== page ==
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Friday, January 20, 2012

Picture Book Friday: My Name Is Sangoel


Title: My Name is Sangoel

Author: Karen Lynn Williams, Khadra Mohammed

Age: 7 – 9 years

Publisher: Eerdmans: June 1, 2009

Theme/Topics: self-identity and belonging, refugee, new home/country, making new friends, loss/loneliness.

Opening:  
Don’t worry, the wise one said as Sangoel prepared to the leave the refugee camp. “You carry a Dinka name. It is the name of your father and of your ancestors before him.
     The wise man hugged him and Sangoel could feel his bones in his thin arms. “Remember, you will always be a Dinka. You will be Sangoel. Even in America.”

Synopsis:
     Sangoel is a refugee. Leaving behind his homeland of Sudan, where his father died in the war, he has little to call his own other than his name, a Dinka name handed down proudly from his father and grandfather before him.

     When Sangoel and his mother and sister arrive in the United States, everything seems very strange and unlike home. In this busy, noisy place, with its escalators and television sets and traffic and snow, Sangoel quietly endures the fact that no one is able to pronounce his name. Lonely and homesick, he finally comes up with an ingenious solution to this problem, and in the process he at last begins to feel at home.
Resources:


Why I like this book: I love books where the main character, the child, can identify their problem and then solve their problem. Most times I think adults do not give children the credit they deserve and opportunity to shine. In this story, Sangoel does just that. He shines. A Dinka refugee from Sudan, Sangoel has nothing but his mother, sister and his name. A name he is proud of. But it is also a name no one can pronounce correctly. Most immigrants I know change their names to something easy, more American. But not Sangoel. He finds a fun and creative way to keep his Dinka name and pride while teaching others how to say his name correctly. In fact, I was not pronouncing his name right as I read the book until I got to the end and say OOOOOHHHHH! That’s how you say it!!! J

17 comments:

Julie Hedlund said...

Ooo now I want to know how to pronounce the name. Guess I'll have to get the book, which sounds amazing, btw!

Patricia T. said...

Oh, I really like this book. There are so many immigrants coming from Sudan into the US, that it is a perfect book for the times. But, also has universal appeal. And, I'm glad the author let the child solve his own problem -- very powerful. I am so glad you shared this book as I definitely want to read it. Thanks for sharing.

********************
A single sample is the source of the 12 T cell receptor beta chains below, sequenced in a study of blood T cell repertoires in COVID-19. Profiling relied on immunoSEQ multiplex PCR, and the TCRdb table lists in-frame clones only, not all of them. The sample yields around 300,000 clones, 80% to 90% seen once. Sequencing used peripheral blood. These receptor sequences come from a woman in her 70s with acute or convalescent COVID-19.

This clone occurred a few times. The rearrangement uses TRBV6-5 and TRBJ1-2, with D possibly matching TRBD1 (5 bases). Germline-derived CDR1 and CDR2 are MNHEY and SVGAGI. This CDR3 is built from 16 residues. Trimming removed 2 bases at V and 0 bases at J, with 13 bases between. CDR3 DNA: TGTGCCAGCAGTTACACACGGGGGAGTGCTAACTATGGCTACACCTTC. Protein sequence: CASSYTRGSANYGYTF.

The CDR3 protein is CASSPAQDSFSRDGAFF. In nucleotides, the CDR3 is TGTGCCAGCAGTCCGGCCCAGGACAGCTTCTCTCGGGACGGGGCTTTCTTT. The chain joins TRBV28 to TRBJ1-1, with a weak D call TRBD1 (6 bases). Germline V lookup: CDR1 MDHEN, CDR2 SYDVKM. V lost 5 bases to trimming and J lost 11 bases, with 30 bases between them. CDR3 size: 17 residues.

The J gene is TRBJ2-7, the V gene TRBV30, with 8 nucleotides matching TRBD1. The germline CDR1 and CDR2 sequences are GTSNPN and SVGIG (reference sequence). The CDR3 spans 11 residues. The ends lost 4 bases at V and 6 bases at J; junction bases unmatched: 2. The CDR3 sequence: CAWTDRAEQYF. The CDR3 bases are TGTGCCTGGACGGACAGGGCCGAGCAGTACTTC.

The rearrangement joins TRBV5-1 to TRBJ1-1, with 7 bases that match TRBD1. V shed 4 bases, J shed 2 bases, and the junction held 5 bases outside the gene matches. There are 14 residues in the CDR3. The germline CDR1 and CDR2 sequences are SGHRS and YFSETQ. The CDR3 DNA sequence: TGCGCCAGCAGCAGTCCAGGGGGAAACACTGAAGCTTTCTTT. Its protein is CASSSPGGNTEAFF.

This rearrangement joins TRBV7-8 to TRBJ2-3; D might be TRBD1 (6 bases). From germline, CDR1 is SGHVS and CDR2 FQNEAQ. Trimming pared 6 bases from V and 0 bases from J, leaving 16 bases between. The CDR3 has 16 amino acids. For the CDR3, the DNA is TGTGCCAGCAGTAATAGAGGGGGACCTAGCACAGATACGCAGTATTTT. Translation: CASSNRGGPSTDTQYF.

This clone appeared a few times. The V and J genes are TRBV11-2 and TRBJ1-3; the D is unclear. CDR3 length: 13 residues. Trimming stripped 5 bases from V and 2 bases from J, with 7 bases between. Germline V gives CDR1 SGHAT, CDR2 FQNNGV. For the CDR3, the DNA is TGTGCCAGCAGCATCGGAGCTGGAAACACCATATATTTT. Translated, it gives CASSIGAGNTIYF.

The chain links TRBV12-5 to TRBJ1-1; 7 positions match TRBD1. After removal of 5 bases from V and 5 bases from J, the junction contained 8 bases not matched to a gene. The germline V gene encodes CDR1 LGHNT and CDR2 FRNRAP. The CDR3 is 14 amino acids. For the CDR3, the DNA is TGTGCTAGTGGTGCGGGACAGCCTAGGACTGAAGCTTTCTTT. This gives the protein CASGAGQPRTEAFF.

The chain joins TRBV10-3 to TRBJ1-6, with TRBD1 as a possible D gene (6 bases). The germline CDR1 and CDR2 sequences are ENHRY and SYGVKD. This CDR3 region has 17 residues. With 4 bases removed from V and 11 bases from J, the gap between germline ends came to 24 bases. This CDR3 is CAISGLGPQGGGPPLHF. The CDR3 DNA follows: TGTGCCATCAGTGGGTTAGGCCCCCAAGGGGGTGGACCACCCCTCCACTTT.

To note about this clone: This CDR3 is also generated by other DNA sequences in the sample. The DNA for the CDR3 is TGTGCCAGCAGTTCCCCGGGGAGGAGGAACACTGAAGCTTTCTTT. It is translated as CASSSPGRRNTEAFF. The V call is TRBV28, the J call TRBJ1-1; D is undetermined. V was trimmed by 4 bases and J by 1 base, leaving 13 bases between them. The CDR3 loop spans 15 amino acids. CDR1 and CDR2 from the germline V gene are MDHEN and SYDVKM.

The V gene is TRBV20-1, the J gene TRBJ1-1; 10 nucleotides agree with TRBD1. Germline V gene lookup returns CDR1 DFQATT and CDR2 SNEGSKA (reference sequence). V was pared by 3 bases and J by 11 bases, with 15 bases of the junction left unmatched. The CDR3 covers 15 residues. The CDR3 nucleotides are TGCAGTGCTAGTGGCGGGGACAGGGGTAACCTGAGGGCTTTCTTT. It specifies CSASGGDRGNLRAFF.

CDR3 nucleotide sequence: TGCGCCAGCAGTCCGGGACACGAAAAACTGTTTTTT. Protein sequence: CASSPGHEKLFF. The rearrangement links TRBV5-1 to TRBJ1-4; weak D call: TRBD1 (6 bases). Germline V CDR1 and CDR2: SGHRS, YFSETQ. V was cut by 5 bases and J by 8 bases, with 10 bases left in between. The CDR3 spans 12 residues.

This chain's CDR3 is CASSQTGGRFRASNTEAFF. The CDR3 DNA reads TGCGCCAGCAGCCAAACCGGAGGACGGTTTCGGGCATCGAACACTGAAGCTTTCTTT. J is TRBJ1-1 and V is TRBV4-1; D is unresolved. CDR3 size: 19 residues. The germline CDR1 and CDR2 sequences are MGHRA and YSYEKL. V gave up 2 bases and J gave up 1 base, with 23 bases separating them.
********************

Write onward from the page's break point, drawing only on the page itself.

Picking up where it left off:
Susanna Leonard Hill said...

What a teaser! Now I HAVE to read this book because I'm quite sure I'm mispronouncing his name in my head :) THis sounds like a wonderful book, and I'm so glad you shared it. With the exception of Four Feet, Two Sandals, I don't think we have anything remotely like this on the list, and certainly not about a child trying to adjust to a new culture. Thanks so much for sharing. And please be sure to add your book to the list on my blog so people will come over and see your post!

Susanna Leonard Hill said...

P.S. Your link wasn't up yet, so I added it to the list! You'll find it at #26

thiskidreviewsbooks.com said...

What a great book! My grandmother told me they changed her grandfather's name when he came to the USA because they did not know how to pronounce it. I've never heard of a picture book on this subject. Thanks for telling us about it!

Joanna said...

Wow, I like the idea that the reader is going to make the mistake all Sangoel's new American friends make, in pronunciation. I have met some Dinka and would certainly love this book. Names are SO important too.

Stacy S. Jensen said...

I always enjoy your selections. It's an interesting topic, too. I do my best to pronounce names correctly. I want to read this to see how he solves the problem.

Ms Saba (aka Teacher007.5) said...

It is well worth the read and addition to any classroom/home library :)

Ms Saba (aka Teacher007.5) said...

I think that is what I really enjoyed about it to, Sangoel being able to find his own solution to something he felt was very important to him.

Ms Saba (aka Teacher007.5) said...

Thank you Susanna!!!!

Ms Saba (aka Teacher007.5) said...

Thank you Stacy :)

Ms Saba (aka Teacher007.5) said...

You are welcome :)

Ms Saba (aka Teacher007.5) said...

hehe, yeah I was pretty shocked I was pronouncing it wrong. I had to read it again once I learned the correct pronunciation :)

Ms Saba (aka Teacher007.5) said...

lol! glad I got you hooked! it really is a wonderful story.

Jennifer Lee Young said...

I like your review and agree with you on books where the mc solves their own problems. I'll be looking for this one next time I'm out. Thanks!

Loni Edwards said...

Wow! This sounds like a fantastic book. Great review.

Renee LaTulippe said...

ACK! And you're leaving us with this cliffhanger? True story: My name is French, and Renee has an accent aigu over the second e. When I was in kindergarten, my teacher kept crossing out the accent when I wrote my name. I remember crying to my mom about it, so she wrote a note saying the accent was part of my name and to leave it alone! Then there is the problem of my last name. To me, it's perfectly clear and easy, but I have endured a lifetime of mispronunciation, the most common being LATWIPPE and LOTTALOOPY! I finally resorted to saying my name like this: LA (singing the note) TWO (holding up two fingers) LIP (pointing to lip). I live in Italy now, and everyone pronounces it correctly -- at last! :)


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